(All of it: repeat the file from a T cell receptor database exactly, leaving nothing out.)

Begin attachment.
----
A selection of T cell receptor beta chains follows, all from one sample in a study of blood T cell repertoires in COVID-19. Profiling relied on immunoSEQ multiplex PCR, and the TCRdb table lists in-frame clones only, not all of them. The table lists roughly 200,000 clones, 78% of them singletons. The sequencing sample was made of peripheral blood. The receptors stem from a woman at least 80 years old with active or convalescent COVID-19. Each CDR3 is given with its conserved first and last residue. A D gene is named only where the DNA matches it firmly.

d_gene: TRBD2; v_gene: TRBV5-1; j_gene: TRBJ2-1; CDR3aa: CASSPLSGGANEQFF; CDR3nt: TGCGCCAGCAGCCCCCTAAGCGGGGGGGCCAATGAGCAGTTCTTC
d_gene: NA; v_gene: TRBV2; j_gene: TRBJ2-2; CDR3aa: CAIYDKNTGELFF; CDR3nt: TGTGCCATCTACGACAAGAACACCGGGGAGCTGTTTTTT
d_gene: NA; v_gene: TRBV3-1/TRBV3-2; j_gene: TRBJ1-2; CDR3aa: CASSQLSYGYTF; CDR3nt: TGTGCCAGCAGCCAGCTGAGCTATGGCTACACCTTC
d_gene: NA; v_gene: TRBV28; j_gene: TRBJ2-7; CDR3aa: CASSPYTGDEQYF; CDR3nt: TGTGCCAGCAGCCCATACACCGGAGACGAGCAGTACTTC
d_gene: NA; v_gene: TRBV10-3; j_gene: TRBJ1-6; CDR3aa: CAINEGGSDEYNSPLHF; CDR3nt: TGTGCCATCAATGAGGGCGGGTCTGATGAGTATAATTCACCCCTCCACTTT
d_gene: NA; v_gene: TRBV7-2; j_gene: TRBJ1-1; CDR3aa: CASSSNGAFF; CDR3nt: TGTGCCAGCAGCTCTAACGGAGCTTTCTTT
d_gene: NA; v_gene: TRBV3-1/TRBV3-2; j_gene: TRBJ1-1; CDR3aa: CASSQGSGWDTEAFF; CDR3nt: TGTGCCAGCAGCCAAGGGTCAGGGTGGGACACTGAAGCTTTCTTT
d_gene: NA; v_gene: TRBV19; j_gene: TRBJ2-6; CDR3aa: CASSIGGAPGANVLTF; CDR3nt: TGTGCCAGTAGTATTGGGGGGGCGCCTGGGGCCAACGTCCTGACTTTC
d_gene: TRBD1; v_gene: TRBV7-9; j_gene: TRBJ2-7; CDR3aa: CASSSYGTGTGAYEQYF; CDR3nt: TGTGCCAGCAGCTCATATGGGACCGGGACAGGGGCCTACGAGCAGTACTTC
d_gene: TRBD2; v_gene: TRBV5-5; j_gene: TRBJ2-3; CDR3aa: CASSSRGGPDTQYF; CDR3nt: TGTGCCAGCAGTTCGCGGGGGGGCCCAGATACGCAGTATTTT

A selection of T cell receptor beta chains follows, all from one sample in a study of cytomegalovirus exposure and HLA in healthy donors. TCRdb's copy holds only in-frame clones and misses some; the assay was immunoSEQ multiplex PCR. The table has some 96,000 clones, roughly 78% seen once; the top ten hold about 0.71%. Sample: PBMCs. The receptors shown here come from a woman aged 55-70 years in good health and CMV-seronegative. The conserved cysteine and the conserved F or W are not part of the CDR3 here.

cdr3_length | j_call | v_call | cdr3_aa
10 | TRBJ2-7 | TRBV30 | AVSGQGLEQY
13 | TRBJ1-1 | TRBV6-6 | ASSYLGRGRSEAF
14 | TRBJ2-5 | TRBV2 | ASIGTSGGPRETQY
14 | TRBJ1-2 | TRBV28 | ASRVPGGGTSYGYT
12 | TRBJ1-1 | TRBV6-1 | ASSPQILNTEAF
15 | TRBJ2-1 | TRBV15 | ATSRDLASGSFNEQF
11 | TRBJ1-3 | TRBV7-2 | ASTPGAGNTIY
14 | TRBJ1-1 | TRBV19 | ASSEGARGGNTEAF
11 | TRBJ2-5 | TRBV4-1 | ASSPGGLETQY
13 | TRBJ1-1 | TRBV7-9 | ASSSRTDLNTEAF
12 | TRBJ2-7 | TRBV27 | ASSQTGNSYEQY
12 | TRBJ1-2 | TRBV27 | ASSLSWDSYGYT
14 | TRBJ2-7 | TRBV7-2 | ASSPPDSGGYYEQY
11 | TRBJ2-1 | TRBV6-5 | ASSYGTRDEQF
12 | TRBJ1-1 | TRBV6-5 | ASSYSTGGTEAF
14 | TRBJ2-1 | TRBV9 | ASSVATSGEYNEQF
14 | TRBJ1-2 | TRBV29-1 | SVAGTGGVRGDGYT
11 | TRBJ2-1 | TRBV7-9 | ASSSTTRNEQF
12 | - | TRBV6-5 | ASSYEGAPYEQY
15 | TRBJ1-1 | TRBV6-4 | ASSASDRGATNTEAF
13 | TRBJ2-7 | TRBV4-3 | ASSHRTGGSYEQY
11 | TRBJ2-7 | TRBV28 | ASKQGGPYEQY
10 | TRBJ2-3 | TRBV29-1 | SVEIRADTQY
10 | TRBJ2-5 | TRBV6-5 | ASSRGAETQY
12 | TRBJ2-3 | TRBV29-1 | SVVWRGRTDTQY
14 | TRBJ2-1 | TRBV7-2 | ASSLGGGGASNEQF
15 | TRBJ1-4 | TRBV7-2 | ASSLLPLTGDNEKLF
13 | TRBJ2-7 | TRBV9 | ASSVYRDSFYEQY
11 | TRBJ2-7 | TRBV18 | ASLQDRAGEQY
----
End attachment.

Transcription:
A selection of T cell receptor beta chains follows, all from one sample in a study of blood T cell repertoires in COVID-19. Profiling relied on immunoSEQ multiplex PCR, and the TCRdb table lists in-frame clones only, not all of them. The table lists roughly 200,000 clones, 78% of them singletons. The sequencing sample was made of peripheral blood. The receptors stem from a woman at least 80 years old with active or convalescent COVID-19. Each CDR3 is given with its conserved first and last residue. A D gene is named only where the DNA matches it firmly.

d_gene: TRBD2; v_gene: TRBV5-1; j_gene: TRBJ2-1; CDR3aa: CASSPLSGGANEQFF; CDR3nt: TGCGCCAGCAGCCCCCTAAGCGGGGGGGCCAATGAGCAGTTCTTC
d_gene: NA; v_gene: TRBV2; j_gene: TRBJ2-2; CDR3aa: CAIYDKNTGELFF; CDR3nt: TGTGCCATCTACGACAAGAACACCGGGGAGCTGTTTTTT
d_gene: NA; v_gene: TRBV3-1/TRBV3-2; j_gene: TRBJ1-2; CDR3aa: CASSQLSYGYTF; CDR3nt: TGTGCCAGCAGCCAGCTGAGCTATGGCTACACCTTC
d_gene: NA; v_gene: TRBV28; j_gene: TRBJ2-7; CDR3aa: CASSPYTGDEQYF; CDR3nt: TGTGCCAGCAGCCCATACACCGGAGACGAGCAGTACTTC
d_gene: NA; v_gene: TRBV10-3; j_gene: TRBJ1-6; CDR3aa: CAINEGGSDEYNSPLHF; CDR3nt: TGTGCCATCAATGAGGGCGGGTCTGATGAGTATAATTCACCCCTCCACTTT
d_gene: NA; v_gene: TRBV7-2; j_gene: TRBJ1-1; CDR3aa: CASSSNGAFF; CDR3nt: TGTGCCAGCAGCTCTAACGGAGCTTTCTTT
d_gene: NA; v_gene: TRBV3-1/TRBV3-2; j_gene: TRBJ1-1; CDR3aa: CASSQGSGWDTEAFF; CDR3nt: TGTGCCAGCAGCCAAGGGTCAGGGTGGGACACTGAAGCTTTCTTT
d_gene: NA; v_gene: TRBV19; j_gene: TRBJ2-6; CDR3aa: CASSIGGAPGANVLTF; CDR3nt: TGTGCCAGTAGTATTGGGGGGGCGCCTGGGGCCAACGTCCTGACTTTC
d_gene: TRBD1; v_gene: TRBV7-9; j_gene: TRBJ2-7; CDR3aa: CASSSYGTGTGAYEQYF; CDR3nt: TGTGCCAGCAGCTCATATGGGACCGGGACAGGGGCCTACGAGCAGTACTTC
d_gene: TRBD2; v_gene: TRBV5-5; j_gene: TRBJ2-3; CDR3aa: CASSSRGGPDTQYF; CDR3nt: TGTGCCAGCAGTTCGCGGGGGGGCCCAGATACGCAGTATTTT

A selection of T cell receptor beta chains follows, all from one sample in a study of cytomegalovirus exposure and HLA in healthy donors. TCRdb's copy holds only in-frame clones and misses some; the assay was immunoSEQ multiplex PCR. The table has some 96,000 clones, roughly 78% seen once; the top ten hold about 0.71%. Sample: PBMCs. The receptors shown here come from a woman aged 55-70 years in good health and CMV-seronegative. The conserved cysteine and the conserved F or W are not part of the CDR3 here.

cdr3_length | j_call | v_call | cdr3_aa
10 | TRBJ2-7 | TRBV30 | AVSGQGLEQY
13 | TRBJ1-1 | TRBV6-6 | ASSYLGRGRSEAF
14 | TRBJ2-5 | TRBV2 | ASIGTSGGPRETQY
14 | TRBJ1-2 | TRBV28 | ASRVPGGGTSYGYT
12 | TRBJ1-1 | TRBV6-1 | ASSPQILNTEAF
15 | TRBJ2-1 | TRBV15 | ATSRDLASGSFNEQF
11 | TRBJ1-3 | TRBV7-2 | ASTPGAGNTIY
14 | TRBJ1-1 | TRBV19 | ASSEGARGGNTEAF
11 | TRBJ2-5 | TRBV4-1 | ASSPGGLETQY
13 | TRBJ1-1 | TRBV7-9 | ASSSRTDLNTEAF
12 | TRBJ2-7 | TRBV27 | ASSQTGNSYEQY
12 | TRBJ1-2 | TRBV27 | ASSLSWDSYGYT
14 | TRBJ2-7 | TRBV7-2 | ASSPPDSGGYYEQY
11 | TRBJ2-1 | TRBV6-5 | ASSYGTRDEQF
12 | TRBJ1-1 | TRBV6-5 | ASSYSTGGTEAF
14 | TRBJ2-1 | TRBV9 | ASSVATSGEYNEQF
14 | TRBJ1-2 | TRBV29-1 | SVAGTGGVRGDGYT
11 | TRBJ2-1 | TRBV7-9 | ASSSTTRNEQF
12 | - | TRBV6-5 | ASSYEGAPYEQY
15 | TRBJ1-1 | TRBV6-4 | ASSASDRGATNTEAF
13 | TRBJ2-7 | TRBV4-3 | ASSHRTGGSYEQY
11 | TRBJ2-7 | TRBV28 | ASKQGGPYEQY
10 | TRBJ2-3 | TRBV29-1 | SVEIRADTQY
10 | TRBJ2-5 | TRBV6-5 | ASSRGAETQY
12 | TRBJ2-3 | TRBV29-1 | SVVWRGRTDTQY
14 | TRBJ2-1 | TRBV7-2 | ASSLGGGGASNEQF
15 | TRBJ1-4 | TRBV7-2 | ASSLLPLTGDNEKLF
13 | TRBJ2-7 | TRBV9 | ASSVYRDSFYEQY
11 | TRBJ2-7 | TRBV18 | ASLQDRAGEQY